III. HUMAN LIMITATIONS AS AN INVITATION
Both arbitrators and counsels should not trust their ability to “read” witnesses, either on virtual or face-to-face hearings. However, I don’t think this necessarily leads to a dim scenario. Instead, the realization of our human limitations could act as an invitation towards enhancing critical thinking. With the assessment of witness’ facial expressions out of the way, arbitration practitioners could instead focus on what really matters: reviewing the documents, asking deeper questions and contrasting the testimonies with the evidence.
Furthermore, our inability to “read” witnesses serves as a prediction of what is to come, as other professions are already relying in artificial intelligence to enhance the assessment of their users. This could be dangerous. Affective computing currently relies on the same prototypical and simplistic view of emotions as humans do – e.g. thinking than a scowl necessarily shows that a person is angry. As Feldman Barret explains people scowl less than 30% of the times when they are angry. So, scowls are only one among many expressions of anger. Do we want to use algorithms that are only accurate only 30 percent of the time?
Finally, the recognition of our human limitations places a stronger accent on the necessity to consciously design how the arbitration of the future will look like. Even if affective computing were to work correctly, is that something that we really want to apply to witnesses? Will that development be really centered around the concerns and needs or arbitration users or will it be just an added perk for attorneys to brag about?
Whatever our future might be, we will be better off with a data-driven approach, discussing scientific research on a deliberative manner and leaving fear to the unknown aside. After all, the infernal machines are still here and we haven’t lost our vocal cords yet.
 Lawrence Lessig, TED Talk: Laws that choke creativity (March 2007) (emphasis added) (transcript available at https://www.ted.com/talks/lawrence_lessig_laws_that_choke_creativity/transcript).
 Lisa Feldman Barrett et al., Emotional Expressions Reconsidered: Challenges to Inferring Emotion From Human Facial Movements, 20 Psychol. Sci. in the Pub. Int. 1 (2019).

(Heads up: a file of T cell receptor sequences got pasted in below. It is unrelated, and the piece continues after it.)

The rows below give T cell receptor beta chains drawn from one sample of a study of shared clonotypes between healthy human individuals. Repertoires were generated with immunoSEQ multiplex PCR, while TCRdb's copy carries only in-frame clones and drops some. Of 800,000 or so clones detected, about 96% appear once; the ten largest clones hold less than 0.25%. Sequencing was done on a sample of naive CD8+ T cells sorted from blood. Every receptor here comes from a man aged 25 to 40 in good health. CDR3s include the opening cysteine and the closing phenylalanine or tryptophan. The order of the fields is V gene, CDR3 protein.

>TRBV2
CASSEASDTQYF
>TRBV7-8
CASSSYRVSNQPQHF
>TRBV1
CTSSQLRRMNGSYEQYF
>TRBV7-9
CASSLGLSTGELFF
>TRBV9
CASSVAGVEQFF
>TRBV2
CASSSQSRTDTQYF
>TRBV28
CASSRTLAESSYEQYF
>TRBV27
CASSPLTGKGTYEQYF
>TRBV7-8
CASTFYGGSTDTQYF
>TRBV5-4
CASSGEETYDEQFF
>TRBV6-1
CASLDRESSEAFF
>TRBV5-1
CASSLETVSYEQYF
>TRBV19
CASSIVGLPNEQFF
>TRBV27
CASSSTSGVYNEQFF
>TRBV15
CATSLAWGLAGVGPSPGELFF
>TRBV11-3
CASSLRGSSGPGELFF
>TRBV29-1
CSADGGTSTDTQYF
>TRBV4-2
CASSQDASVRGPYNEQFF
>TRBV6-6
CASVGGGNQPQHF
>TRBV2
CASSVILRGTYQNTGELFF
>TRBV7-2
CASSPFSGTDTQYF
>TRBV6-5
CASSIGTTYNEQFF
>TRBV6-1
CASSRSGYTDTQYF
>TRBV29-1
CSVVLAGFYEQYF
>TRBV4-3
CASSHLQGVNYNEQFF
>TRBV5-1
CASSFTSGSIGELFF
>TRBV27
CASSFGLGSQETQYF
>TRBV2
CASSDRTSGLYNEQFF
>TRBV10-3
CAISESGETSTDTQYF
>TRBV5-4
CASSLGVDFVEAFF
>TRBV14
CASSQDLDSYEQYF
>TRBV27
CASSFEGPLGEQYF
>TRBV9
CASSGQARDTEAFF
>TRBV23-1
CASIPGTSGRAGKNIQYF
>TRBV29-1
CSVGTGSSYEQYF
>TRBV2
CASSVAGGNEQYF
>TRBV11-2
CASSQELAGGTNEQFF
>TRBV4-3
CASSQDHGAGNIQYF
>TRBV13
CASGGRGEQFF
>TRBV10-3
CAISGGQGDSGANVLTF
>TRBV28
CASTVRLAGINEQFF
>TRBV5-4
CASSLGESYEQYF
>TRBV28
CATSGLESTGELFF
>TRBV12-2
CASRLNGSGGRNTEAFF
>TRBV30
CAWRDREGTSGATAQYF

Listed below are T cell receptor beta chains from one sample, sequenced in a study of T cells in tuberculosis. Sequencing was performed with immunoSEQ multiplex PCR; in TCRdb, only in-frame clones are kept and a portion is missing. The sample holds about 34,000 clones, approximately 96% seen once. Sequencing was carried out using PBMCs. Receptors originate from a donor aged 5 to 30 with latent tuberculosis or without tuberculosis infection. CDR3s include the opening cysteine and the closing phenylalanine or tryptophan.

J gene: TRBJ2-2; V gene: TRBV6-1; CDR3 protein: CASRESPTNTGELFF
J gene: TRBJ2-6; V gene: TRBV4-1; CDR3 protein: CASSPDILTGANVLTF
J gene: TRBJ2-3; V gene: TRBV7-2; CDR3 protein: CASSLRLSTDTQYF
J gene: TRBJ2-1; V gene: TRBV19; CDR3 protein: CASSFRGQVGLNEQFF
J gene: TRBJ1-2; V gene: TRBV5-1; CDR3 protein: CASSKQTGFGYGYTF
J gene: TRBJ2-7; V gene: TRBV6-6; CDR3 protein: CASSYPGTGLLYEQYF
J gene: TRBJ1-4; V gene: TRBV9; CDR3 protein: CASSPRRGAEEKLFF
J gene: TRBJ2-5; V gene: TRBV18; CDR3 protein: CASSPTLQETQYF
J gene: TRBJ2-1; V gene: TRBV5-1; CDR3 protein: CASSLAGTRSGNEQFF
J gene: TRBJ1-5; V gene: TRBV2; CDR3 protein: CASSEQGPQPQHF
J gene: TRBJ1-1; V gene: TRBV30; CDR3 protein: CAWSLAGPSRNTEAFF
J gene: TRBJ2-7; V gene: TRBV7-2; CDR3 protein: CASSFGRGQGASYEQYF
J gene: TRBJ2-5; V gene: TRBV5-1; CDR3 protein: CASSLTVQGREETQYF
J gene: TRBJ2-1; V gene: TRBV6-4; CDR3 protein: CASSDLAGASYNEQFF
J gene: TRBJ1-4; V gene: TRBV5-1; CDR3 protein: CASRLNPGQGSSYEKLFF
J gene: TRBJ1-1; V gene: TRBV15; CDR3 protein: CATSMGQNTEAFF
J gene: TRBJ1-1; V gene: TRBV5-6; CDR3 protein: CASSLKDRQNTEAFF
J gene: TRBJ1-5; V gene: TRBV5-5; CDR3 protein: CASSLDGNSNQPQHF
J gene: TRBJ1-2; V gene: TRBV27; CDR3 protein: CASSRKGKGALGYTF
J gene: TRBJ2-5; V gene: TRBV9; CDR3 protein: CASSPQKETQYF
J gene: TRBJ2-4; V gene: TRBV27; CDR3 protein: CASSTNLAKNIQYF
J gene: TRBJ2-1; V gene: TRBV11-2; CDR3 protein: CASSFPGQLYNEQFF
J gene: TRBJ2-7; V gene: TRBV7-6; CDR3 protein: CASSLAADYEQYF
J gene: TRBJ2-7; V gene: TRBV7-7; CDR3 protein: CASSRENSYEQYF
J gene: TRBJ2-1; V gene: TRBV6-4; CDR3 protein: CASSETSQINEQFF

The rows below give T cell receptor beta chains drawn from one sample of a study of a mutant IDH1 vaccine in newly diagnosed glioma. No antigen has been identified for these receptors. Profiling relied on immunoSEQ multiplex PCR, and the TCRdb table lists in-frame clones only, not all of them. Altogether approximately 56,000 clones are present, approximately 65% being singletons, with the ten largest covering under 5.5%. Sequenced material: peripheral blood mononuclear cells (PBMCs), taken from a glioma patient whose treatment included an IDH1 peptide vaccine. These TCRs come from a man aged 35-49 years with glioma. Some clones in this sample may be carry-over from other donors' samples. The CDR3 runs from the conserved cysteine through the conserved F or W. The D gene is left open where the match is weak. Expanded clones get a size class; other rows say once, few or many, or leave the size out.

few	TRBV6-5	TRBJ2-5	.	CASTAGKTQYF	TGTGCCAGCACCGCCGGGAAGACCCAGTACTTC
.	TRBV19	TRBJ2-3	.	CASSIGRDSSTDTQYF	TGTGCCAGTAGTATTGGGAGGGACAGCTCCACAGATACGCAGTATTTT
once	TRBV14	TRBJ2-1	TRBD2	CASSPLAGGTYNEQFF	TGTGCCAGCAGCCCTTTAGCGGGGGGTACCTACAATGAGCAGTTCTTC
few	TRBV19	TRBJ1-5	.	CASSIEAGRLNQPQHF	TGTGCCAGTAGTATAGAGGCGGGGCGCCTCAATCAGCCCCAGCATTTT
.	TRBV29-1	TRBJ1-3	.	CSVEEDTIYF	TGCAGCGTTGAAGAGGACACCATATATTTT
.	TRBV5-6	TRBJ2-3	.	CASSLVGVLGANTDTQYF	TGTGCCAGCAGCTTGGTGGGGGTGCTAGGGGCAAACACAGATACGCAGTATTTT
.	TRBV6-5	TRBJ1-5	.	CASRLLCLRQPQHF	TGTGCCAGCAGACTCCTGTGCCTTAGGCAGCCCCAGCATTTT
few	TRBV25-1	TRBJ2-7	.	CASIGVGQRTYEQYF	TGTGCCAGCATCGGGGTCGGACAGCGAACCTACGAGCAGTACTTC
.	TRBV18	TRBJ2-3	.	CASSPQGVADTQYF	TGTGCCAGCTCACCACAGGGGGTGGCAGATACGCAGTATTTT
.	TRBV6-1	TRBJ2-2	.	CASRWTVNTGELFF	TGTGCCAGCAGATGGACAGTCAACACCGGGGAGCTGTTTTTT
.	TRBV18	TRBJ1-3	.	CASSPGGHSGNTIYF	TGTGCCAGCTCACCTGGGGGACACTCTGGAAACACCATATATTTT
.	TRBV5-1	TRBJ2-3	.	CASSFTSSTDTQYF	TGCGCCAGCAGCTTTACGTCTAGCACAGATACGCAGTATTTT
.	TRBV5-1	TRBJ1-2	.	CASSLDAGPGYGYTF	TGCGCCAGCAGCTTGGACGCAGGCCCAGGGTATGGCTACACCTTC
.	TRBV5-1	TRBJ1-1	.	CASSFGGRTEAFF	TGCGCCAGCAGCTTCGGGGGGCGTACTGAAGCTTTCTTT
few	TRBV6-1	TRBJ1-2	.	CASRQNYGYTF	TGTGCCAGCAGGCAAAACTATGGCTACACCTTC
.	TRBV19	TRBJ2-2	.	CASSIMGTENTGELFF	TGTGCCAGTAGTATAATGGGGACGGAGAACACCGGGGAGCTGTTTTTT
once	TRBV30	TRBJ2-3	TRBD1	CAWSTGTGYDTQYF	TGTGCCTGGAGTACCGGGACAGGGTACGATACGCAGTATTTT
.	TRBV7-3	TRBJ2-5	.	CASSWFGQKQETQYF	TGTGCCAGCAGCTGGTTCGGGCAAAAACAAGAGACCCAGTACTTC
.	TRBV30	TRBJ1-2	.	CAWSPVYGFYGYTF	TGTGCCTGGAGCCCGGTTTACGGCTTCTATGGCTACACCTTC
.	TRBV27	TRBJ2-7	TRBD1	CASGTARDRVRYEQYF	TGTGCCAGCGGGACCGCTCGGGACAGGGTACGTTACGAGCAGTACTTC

Verónica Arroyo & Daniel Leufer, Facial recognition on trial: emotion and gender “detection” under scrutiny in a court case in Brazil, Access Now (June 29, 2020, 4:20 PM), https://www.accessnow.org/facial-recognition-on-trial-emotion-and-gender-detection-under-scrutiny-in-a-court-case-in-brazil/.
 Michael G. Aamodt & Heather Custer, Who can best catch a liar? A meta-analysis of individual differences in detecting deception, 15 The Forensic Examiner 6, 8 tbl. 2 (2006).
 Id. at 9.
 Sophie Nappert & Mihaela Apostol, Healthy Virtual Hearings, Kluwer Arb. Blog (July 17, 2020), http://arbitrationblog.kluwerarbitration.com/2020/07/17/healthy-virtual-hearings/?doing_wp_cron=1595013438.0641150474548339843750.
 Robin Davis et al., Research on Videoconferencing at Post-Arraignment Release Hearings Phase I Final Report (National Institute of Justice Contract No. GS-23F-8182H), https://www.ncjrs.gov/App/Publications/abstract.aspx?ID=271040.
 Susan Rutberg, Conversational Cross-Examination, 29 Am. J. of Trial Advoc. 353, 367 (2005).
 Sara Landström et al., Witnesses Appearing Live Versus on Video: Effects on Observers’ Perception, Veracity Assessments and Memory, 19 Applied Cognitive Psychol. 913 (2005).
 Id. at 922, tbl. 1.
 G S Goodman et al., Face-to-face confrontation: effects of closed-circuit technology on children’s eyewitness testimony and jurors’ decisions, 22 Law and Human Behavior 165, 169 (1998).
 James Vincent, AI ‘Emotion Recognition’ Can’t Be Trusted, The Verge (July 25, 2019), https://www.theverge.com/2019/7/25/8929793/emotion-recognition-analysis-ai-machine-learning-facial-expression-review.
*Global Visiting Lawyer at Covington & Burling. The author would like to thank Sophie Napper for her feedback and Hon. Judge Rakoff for the lessons he passed on at the “Science & Courts” seminar at Columbia Law School.
The views expressed in this article are my own and do not reflect the position of Covington & Burling or its clients. Furthermore, this article should not be construed as an assertion that virtual hearings or virtual cross-examination are inconsistent with due process or affect the integrity of the proceedings.